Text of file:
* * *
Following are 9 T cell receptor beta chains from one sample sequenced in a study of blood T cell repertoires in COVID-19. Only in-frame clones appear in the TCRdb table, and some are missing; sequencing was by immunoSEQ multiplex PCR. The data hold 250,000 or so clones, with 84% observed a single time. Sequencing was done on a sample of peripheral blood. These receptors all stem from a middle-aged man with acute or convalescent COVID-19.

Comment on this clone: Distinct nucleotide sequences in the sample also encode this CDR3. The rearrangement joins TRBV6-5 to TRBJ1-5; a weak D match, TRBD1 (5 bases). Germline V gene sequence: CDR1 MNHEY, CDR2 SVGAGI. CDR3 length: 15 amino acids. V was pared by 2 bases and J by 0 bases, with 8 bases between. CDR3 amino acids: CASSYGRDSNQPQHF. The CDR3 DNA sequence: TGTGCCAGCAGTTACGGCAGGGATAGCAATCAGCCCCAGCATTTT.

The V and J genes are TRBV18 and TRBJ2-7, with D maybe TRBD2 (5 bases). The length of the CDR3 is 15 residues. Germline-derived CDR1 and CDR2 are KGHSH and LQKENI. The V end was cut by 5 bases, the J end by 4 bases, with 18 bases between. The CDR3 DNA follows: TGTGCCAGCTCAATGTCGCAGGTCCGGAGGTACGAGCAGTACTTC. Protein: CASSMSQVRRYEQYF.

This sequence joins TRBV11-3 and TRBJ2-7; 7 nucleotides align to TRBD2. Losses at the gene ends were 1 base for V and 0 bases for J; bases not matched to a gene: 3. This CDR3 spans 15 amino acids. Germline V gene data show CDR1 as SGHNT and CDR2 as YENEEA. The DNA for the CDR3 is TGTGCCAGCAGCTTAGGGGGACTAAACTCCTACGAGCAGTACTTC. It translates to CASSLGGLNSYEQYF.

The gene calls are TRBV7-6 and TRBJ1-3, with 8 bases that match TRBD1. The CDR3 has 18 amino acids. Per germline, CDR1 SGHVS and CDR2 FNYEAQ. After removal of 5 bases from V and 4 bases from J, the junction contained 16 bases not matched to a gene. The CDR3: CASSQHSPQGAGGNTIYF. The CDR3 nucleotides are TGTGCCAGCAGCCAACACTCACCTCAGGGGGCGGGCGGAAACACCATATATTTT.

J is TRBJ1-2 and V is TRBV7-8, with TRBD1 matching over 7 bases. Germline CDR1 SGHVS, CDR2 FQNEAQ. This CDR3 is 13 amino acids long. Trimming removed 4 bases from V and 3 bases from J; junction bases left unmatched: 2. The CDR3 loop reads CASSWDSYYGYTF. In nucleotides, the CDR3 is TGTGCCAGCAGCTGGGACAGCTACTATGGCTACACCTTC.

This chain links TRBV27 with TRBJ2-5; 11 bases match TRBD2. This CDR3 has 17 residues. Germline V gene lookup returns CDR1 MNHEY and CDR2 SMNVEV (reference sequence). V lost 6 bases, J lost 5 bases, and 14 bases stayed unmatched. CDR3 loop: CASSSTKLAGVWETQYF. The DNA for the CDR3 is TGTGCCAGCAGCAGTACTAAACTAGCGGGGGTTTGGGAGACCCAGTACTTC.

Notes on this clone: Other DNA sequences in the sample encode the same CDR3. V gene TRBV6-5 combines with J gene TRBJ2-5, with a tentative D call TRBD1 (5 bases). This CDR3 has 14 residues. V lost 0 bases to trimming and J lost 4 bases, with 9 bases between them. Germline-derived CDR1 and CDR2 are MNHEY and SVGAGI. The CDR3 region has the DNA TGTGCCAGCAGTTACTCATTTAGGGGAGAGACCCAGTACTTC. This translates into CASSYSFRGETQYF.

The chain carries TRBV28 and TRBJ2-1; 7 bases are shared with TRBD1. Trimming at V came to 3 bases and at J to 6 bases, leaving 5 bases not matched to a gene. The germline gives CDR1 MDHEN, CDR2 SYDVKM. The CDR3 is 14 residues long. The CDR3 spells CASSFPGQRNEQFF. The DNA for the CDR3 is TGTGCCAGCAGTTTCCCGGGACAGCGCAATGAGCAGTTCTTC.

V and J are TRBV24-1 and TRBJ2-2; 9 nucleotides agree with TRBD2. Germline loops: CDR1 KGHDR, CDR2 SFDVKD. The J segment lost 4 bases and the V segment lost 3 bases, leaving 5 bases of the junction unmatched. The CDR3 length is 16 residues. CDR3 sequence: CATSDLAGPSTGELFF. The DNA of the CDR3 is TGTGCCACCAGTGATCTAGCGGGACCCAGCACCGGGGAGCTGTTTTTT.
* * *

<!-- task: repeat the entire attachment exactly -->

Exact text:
Following are 9 T cell receptor beta chains from one sample sequenced in a study of blood T cell repertoires in COVID-19. Only in-frame clones appear in the TCRdb table, and some are missing; sequencing was by immunoSEQ multiplex PCR. The data hold 250,000 or so clones, with 84% observed a single time. Sequencing was done on a sample of peripheral blood. These receptors all stem from a middle-aged man with acute or convalescent COVID-19.

Comment on this clone: Distinct nucleotide sequences in the sample also encode this CDR3. The rearrangement joins TRBV6-5 to TRBJ1-5; a weak D match, TRBD1 (5 bases). Germline V gene sequence: CDR1 MNHEY, CDR2 SVGAGI. CDR3 length: 15 amino acids. V was pared by 2 bases and J by 0 bases, with 8 bases between. CDR3 amino acids: CASSYGRDSNQPQHF. The CDR3 DNA sequence: TGTGCCAGCAGTTACGGCAGGGATAGCAATCAGCCCCAGCATTTT.

The V and J genes are TRBV18 and TRBJ2-7, with D maybe TRBD2 (5 bases). The length of the CDR3 is 15 residues. Germline-derived CDR1 and CDR2 are KGHSH and LQKENI. The V end was cut by 5 bases, the J end by 4 bases, with 18 bases between. The CDR3 DNA follows: TGTGCCAGCTCAATGTCGCAGGTCCGGAGGTACGAGCAGTACTTC. Protein: CASSMSQVRRYEQYF.

This sequence joins TRBV11-3 and TRBJ2-7; 7 nucleotides align to TRBD2. Losses at the gene ends were 1 base for V and 0 bases for J; bases not matched to a gene: 3. This CDR3 spans 15 amino acids. Germline V gene data show CDR1 as SGHNT and CDR2 as YENEEA. The DNA for the CDR3 is TGTGCCAGCAGCTTAGGGGGACTAAACTCCTACGAGCAGTACTTC. It translates to CASSLGGLNSYEQYF.

The gene calls are TRBV7-6 and TRBJ1-3, with 8 bases that match TRBD1. The CDR3 has 18 amino acids. Per germline, CDR1 SGHVS and CDR2 FNYEAQ. After removal of 5 bases from V and 4 bases from J, the junction contained 16 bases not matched to a gene. The CDR3: CASSQHSPQGAGGNTIYF. The CDR3 nucleotides are TGTGCCAGCAGCCAACACTCACCTCAGGGGGCGGGCGGAAACACCATATATTTT.

J is TRBJ1-2 and V is TRBV7-8, with TRBD1 matching over 7 bases. Germline CDR1 SGHVS, CDR2 FQNEAQ. This CDR3 is 13 amino acids long. Trimming removed 4 bases from V and 3 bases from J; junction bases left unmatched: 2. The CDR3 loop reads CASSWDSYYGYTF. In nucleotides, the CDR3 is TGTGCCAGCAGCTGGGACAGCTACTATGGCTACACCTTC.

This chain links TRBV27 with TRBJ2-5; 11 bases match TRBD2. This CDR3 has 17 residues. Germline V gene lookup returns CDR1 MNHEY and CDR2 SMNVEV (reference sequence). V lost 6 bases, J lost 5 bases, and 14 bases stayed unmatched. CDR3 loop: CASSSTKLAGVWETQYF. The DNA for the CDR3 is TGTGCCAGCAGCAGTACTAAACTAGCGGGGGTTTGGGAGACCCAGTACTTC.

Notes on this clone: Other DNA sequences in the sample encode the same CDR3. V gene TRBV6-5 combines with J gene TRBJ2-5, with a tentative D call TRBD1 (5 bases). This CDR3 has 14 residues. V lost 0 bases to trimming and J lost 4 bases, with 9 bases between them. Germline-derived CDR1 and CDR2 are MNHEY and SVGAGI. The CDR3 region has the DNA TGTGCCAGCAGTTACTCATTTAGGGGAGAGACCCAGTACTTC. This translates into CASSYSFRGETQYF.

The chain carries TRBV28 and TRBJ2-1; 7 bases are shared with TRBD1. Trimming at V came to 3 bases and at J to 6 bases, leaving 5 bases not matched to a gene. The germline gives CDR1 MDHEN, CDR2 SYDVKM. The CDR3 is 14 residues long. The CDR3 spells CASSFPGQRNEQFF. The DNA for the CDR3 is TGTGCCAGCAGTTTCCCGGGACAGCGCAATGAGCAGTTCTTC.

V and J are TRBV24-1 and TRBJ2-2; 9 nucleotides agree with TRBD2. Germline loops: CDR1 KGHDR, CDR2 SFDVKD. The J segment lost 4 bases and the V segment lost 3 bases, leaving 5 bases of the junction unmatched. The CDR3 length is 16 residues. CDR3 sequence: CATSDLAGPSTGELFF. The DNA of the CDR3 is TGTGCCACCAGTGATCTAGCGGGACCCAGCACCGGGGAGCTGTTTTTT.